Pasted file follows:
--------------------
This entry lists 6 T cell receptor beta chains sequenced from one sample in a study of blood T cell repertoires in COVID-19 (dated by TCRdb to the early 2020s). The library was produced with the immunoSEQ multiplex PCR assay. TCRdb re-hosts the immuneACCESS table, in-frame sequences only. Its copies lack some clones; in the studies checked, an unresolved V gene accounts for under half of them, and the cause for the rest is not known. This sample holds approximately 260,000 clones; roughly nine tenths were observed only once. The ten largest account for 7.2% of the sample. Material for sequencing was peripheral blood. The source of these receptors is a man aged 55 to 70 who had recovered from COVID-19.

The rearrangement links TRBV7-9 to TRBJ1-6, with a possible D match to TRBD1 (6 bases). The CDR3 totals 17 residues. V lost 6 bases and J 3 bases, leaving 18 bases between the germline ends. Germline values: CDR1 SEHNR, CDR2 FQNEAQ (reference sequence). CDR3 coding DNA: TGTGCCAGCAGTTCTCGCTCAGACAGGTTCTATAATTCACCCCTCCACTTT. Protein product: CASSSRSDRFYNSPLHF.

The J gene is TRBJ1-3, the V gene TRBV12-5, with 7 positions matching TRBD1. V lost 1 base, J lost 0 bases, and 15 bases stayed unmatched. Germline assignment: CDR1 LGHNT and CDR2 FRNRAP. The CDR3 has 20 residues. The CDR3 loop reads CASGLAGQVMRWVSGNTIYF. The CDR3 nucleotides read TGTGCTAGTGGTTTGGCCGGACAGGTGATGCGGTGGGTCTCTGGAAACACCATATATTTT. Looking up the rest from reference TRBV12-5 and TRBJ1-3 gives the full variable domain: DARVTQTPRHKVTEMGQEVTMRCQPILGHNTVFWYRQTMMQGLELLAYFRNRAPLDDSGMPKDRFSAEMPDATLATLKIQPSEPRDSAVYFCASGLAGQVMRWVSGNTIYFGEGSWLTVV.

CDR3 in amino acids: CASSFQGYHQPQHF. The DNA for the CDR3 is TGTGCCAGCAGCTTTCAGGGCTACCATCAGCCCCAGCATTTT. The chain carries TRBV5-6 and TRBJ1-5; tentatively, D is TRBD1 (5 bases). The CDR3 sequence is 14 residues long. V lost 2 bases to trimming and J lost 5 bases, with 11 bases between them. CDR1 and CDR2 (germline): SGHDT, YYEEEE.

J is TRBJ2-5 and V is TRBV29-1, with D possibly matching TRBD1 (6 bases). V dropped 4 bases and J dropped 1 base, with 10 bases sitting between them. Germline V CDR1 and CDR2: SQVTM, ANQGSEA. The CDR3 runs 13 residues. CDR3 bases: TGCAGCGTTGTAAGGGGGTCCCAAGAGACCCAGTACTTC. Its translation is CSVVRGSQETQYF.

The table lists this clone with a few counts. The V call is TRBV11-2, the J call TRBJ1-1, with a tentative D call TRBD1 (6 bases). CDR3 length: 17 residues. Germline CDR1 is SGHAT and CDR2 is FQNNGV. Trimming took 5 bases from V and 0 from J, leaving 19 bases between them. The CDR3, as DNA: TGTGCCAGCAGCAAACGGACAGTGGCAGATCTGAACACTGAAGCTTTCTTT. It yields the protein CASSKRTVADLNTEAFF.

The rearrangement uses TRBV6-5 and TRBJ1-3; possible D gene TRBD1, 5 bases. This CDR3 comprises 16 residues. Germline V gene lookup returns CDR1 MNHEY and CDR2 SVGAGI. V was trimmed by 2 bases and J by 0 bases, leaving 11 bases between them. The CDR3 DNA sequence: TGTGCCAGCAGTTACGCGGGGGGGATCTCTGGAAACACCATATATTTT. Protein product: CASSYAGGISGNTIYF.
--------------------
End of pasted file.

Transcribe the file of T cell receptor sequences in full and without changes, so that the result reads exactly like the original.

This entry lists 6 T cell receptor beta chains sequenced from one sample in a study of blood T cell repertoires in COVID-19 (dated by TCRdb to the early 2020s). The library was produced with the immunoSEQ multiplex PCR assay. TCRdb re-hosts the immuneACCESS table, in-frame sequences only. Its copies lack some clones; in the studies checked, an unresolved V gene accounts for under half of them, and the cause for the rest is not known. This sample holds approximately 260,000 clones; roughly nine tenths were observed only once. The ten largest account for 7.2% of the sample. Material for sequencing was peripheral blood. The source of these receptors is a man aged 55 to 70 who had recovered from COVID-19.

The rearrangement links TRBV7-9 to TRBJ1-6, with a possible D match to TRBD1 (6 bases). The CDR3 totals 17 residues. V lost 6 bases and J 3 bases, leaving 18 bases between the germline ends. Germline values: CDR1 SEHNR, CDR2 FQNEAQ (reference sequence). CDR3 coding DNA: TGTGCCAGCAGTTCTCGCTCAGACAGGTTCTATAATTCACCCCTCCACTTT. Protein product: CASSSRSDRFYNSPLHF.

The J gene is TRBJ1-3, the V gene TRBV12-5, with 7 positions matching TRBD1. V lost 1 base, J lost 0 bases, and 15 bases stayed unmatched. Germline assignment: CDR1 LGHNT and CDR2 FRNRAP. The CDR3 has 20 residues. The CDR3 loop reads CASGLAGQVMRWVSGNTIYF. The CDR3 nucleotides read TGTGCTAGTGGTTTGGCCGGACAGGTGATGCGGTGGGTCTCTGGAAACACCATATATTTT. Looking up the rest from reference TRBV12-5 and TRBJ1-3 gives the full variable domain: DARVTQTPRHKVTEMGQEVTMRCQPILGHNTVFWYRQTMMQGLELLAYFRNRAPLDDSGMPKDRFSAEMPDATLATLKIQPSEPRDSAVYFCASGLAGQVMRWVSGNTIYFGEGSWLTVV.

CDR3 in amino acids: CASSFQGYHQPQHF. The DNA for the CDR3 is TGTGCCAGCAGCTTTCAGGGCTACCATCAGCCCCAGCATTTT. The chain carries TRBV5-6 and TRBJ1-5; tentatively, D is TRBD1 (5 bases). The CDR3 sequence is 14 residues long. V lost 2 bases to trimming and J lost 5 bases, with 11 bases between them. CDR1 and CDR2 (germline): SGHDT, YYEEEE.

J is TRBJ2-5 and V is TRBV29-1, with D possibly matching TRBD1 (6 bases). V dropped 4 bases and J dropped 1 base, with 10 bases sitting between them. Germline V CDR1 and CDR2: SQVTM, ANQGSEA. The CDR3 runs 13 residues. CDR3 bases: TGCAGCGTTGTAAGGGGGTCCCAAGAGACCCAGTACTTC. Its translation is CSVVRGSQETQYF.

The table lists this clone with a few counts. The V call is TRBV11-2, the J call TRBJ1-1, with a tentative D call TRBD1 (6 bases). CDR3 length: 17 residues. Germline CDR1 is SGHAT and CDR2 is FQNNGV. Trimming took 5 bases from V and 0 from J, leaving 19 bases between them. The CDR3, as DNA: TGTGCCAGCAGCAAACGGACAGTGGCAGATCTGAACACTGAAGCTTTCTTT. It yields the protein CASSKRTVADLNTEAFF.

The rearrangement uses TRBV6-5 and TRBJ1-3; possible D gene TRBD1, 5 bases. This CDR3 comprises 16 residues. Germline V gene lookup returns CDR1 MNHEY and CDR2 SVGAGI. V was trimmed by 2 bases and J by 0 bases, leaving 11 bases between them. The CDR3 DNA sequence: TGTGCCAGCAGTTACGCGGGGGGGATCTCTGGAAACACCATATATTTT. Protein product: CASSYAGGISGNTIYF.